by Elizabeth Warner, PsyD
Attachment-building starts in the relationship between a newborn and a caregiver who meet skin-to-skin, eye-to-eye. Or does it begin there? Perhaps it is created, when the developing fetus is rocked in the womb as the mother moves through her world? Or when his heartbeat slows at the sound of her voice or of music? Perhaps when he kicks against the wall of the womb and the mother’s body provides resistance to his foot?
Tabitha Ferguson's story featured in Mad in America is a powerful lesson in human resilience. She shows that childhood trauma is not a mental illness; it is an emotional and physical reaction that can be healed. She makes a strong case for the need for a supportive community that uses resources to work together to help parents and children better understand themselves and how trauma has affected them to the core.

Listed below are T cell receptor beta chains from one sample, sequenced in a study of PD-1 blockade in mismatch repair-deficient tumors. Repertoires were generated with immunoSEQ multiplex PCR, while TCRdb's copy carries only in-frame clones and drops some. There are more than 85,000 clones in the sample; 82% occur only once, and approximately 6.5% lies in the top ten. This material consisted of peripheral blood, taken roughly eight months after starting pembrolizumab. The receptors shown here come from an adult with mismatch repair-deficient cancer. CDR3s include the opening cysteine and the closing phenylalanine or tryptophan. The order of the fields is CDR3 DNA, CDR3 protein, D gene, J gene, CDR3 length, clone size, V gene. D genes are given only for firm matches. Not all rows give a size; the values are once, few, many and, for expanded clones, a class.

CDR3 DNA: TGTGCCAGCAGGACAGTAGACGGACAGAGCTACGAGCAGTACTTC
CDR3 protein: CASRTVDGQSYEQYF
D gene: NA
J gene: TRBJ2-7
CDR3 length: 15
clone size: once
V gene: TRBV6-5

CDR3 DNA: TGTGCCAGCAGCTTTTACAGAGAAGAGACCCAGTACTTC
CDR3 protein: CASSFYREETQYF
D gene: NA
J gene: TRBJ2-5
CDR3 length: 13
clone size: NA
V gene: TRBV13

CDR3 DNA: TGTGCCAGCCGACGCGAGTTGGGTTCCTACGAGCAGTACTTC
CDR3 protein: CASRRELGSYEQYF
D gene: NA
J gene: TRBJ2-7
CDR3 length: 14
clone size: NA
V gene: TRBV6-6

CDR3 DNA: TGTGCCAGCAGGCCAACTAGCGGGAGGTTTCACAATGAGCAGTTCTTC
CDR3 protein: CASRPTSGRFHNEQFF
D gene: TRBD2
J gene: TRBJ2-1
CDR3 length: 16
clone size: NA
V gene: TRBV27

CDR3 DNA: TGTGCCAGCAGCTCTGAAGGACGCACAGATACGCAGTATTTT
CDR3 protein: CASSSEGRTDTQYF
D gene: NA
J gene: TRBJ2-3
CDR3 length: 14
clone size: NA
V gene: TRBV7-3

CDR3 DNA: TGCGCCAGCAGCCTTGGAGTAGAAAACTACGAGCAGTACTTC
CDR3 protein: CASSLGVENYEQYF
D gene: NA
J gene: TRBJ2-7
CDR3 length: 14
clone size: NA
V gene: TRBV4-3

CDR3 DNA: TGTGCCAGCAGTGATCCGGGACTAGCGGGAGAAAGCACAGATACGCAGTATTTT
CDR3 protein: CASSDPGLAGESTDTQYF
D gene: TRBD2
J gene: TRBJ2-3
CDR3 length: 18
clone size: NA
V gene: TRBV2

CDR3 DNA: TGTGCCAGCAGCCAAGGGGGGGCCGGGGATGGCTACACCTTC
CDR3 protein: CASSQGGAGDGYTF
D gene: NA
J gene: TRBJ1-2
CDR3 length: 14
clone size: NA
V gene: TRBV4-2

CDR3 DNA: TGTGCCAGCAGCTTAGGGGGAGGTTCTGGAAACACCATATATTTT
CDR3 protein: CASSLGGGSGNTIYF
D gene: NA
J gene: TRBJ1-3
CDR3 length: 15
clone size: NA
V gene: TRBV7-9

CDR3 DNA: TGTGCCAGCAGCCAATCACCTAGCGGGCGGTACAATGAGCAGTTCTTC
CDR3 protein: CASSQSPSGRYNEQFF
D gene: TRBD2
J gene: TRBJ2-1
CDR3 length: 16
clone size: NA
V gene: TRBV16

In this Psychology Today article by Jessie Stern, Ph.D. and Rachel Samson, M.Psych. we learn that deep listening nourishes the recipient, the listener, and the relationship.
The ability to truly heal is found through the senses and our own bodies. By Cathy Malchiodi, Ph.D., Psychologist and Expressive Arts Therapist at Trauma-Informed Practices and Expressive Arts Therapy Institute
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